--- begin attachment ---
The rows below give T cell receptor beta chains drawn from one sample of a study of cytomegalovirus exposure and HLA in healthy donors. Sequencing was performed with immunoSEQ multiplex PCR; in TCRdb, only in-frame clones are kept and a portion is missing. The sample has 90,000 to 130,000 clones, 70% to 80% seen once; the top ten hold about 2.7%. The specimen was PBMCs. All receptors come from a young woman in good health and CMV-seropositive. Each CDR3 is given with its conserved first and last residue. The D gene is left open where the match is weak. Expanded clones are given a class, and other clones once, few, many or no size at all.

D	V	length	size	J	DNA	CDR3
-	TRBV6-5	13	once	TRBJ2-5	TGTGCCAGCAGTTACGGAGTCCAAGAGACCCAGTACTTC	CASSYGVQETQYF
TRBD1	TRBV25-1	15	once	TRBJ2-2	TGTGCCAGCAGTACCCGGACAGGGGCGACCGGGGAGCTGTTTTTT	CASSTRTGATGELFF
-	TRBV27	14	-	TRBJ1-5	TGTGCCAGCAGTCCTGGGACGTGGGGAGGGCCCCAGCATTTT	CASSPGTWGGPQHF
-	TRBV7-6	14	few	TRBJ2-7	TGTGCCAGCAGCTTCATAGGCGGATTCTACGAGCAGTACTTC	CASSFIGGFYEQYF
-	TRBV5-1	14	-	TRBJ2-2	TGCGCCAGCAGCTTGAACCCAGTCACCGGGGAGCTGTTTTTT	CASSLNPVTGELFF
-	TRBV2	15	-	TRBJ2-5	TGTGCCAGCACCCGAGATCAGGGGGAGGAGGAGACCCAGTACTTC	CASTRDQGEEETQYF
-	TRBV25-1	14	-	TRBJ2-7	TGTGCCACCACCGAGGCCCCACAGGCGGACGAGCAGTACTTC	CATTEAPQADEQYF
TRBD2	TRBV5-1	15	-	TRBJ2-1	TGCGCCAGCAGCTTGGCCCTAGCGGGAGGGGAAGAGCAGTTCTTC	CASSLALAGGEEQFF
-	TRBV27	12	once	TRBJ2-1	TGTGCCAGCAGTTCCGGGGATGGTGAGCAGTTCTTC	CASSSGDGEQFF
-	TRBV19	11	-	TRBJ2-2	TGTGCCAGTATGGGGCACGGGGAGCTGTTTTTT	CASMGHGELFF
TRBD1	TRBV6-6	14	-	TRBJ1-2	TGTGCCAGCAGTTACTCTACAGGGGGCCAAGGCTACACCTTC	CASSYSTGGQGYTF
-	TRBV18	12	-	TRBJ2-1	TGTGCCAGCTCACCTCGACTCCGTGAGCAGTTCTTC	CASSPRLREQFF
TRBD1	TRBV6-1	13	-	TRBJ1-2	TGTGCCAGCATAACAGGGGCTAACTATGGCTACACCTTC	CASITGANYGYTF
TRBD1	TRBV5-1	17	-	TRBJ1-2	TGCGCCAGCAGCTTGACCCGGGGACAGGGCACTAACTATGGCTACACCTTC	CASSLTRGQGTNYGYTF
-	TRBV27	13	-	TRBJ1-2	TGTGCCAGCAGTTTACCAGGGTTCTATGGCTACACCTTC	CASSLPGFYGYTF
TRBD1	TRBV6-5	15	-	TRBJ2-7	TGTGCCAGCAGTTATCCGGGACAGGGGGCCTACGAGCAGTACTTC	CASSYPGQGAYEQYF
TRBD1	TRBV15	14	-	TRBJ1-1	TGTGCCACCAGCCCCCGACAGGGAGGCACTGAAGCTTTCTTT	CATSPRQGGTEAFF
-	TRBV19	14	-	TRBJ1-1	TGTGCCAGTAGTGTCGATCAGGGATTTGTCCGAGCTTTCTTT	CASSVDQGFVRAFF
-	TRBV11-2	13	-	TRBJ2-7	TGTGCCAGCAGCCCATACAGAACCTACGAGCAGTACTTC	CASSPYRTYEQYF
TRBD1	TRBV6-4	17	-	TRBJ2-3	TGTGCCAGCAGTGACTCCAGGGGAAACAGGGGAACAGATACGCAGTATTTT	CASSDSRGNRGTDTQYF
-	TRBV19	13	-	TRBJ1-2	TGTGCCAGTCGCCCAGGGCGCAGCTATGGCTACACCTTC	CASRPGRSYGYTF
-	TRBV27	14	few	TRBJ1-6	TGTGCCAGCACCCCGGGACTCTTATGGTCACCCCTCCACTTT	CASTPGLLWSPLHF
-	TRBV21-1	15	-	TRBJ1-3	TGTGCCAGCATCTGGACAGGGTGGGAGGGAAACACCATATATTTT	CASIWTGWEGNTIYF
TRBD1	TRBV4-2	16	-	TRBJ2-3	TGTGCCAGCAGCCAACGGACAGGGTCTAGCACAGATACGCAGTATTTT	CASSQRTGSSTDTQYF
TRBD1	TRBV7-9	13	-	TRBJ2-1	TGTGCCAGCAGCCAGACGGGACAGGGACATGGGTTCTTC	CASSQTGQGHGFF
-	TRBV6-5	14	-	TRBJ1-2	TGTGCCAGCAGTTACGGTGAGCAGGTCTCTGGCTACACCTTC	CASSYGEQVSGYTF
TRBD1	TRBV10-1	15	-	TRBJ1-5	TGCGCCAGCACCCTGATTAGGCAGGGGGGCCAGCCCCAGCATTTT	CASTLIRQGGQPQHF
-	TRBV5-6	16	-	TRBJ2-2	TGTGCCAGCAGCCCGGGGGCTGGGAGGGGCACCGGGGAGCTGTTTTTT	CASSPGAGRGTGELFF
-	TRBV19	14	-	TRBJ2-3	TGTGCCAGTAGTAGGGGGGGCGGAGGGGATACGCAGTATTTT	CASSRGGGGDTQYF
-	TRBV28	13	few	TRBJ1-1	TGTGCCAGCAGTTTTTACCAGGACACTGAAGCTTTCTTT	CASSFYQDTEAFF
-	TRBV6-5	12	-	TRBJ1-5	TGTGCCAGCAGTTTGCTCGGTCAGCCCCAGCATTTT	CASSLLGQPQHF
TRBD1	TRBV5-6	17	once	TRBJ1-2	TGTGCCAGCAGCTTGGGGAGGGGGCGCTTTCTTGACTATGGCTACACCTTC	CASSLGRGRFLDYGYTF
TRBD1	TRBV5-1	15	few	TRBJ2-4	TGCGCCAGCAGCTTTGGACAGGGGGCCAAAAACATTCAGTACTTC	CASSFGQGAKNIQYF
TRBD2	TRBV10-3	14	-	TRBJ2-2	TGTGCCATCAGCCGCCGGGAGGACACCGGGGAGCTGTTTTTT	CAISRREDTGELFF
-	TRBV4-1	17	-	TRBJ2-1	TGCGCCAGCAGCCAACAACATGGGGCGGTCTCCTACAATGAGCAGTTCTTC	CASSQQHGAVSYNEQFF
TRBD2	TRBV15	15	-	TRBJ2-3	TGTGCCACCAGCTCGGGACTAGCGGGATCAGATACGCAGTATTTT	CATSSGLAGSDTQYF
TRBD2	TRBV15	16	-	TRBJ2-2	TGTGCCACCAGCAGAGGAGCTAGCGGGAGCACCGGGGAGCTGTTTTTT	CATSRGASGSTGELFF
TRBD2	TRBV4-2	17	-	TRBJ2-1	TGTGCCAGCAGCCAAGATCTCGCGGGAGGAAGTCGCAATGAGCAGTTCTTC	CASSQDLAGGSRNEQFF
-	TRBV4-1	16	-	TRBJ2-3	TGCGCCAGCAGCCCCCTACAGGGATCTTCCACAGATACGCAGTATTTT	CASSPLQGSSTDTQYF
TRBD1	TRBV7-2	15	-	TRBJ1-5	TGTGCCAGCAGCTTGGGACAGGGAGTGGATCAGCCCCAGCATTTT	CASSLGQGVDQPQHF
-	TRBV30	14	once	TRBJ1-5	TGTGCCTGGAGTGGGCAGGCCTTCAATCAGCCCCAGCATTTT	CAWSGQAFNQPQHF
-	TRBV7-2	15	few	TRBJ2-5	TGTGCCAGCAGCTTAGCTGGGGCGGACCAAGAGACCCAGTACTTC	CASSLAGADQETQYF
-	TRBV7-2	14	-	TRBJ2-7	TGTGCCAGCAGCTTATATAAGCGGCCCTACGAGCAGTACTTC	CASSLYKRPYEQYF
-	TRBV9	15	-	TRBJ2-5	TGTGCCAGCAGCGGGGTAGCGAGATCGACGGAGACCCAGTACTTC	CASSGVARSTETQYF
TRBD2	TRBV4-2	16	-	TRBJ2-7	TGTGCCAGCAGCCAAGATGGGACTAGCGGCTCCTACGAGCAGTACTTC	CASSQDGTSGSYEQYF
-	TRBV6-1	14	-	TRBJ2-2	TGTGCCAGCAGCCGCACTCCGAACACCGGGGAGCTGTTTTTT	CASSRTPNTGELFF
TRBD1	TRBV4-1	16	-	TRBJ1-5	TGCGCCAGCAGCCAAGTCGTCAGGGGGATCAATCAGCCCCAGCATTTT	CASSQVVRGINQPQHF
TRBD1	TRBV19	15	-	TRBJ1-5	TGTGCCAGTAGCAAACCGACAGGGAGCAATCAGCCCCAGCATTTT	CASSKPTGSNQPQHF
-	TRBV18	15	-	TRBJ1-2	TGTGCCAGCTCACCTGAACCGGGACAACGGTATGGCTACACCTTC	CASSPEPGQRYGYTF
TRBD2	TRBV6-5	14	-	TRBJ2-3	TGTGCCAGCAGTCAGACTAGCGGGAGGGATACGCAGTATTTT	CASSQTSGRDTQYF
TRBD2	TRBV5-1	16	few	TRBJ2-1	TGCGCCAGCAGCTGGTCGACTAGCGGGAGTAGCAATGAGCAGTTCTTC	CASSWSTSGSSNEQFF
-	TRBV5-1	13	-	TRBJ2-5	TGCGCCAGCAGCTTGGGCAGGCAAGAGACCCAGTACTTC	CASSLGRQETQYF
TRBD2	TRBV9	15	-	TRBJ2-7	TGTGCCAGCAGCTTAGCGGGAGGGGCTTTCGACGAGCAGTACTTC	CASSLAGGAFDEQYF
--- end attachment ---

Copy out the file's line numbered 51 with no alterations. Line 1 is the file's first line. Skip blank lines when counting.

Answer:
-	TRBV18	15	-	TRBJ1-2	TGTGCCAGCTCACCTGAACCGGGACAACGGTATGGCTACACCTTC	CASSPEPGQRYGYTF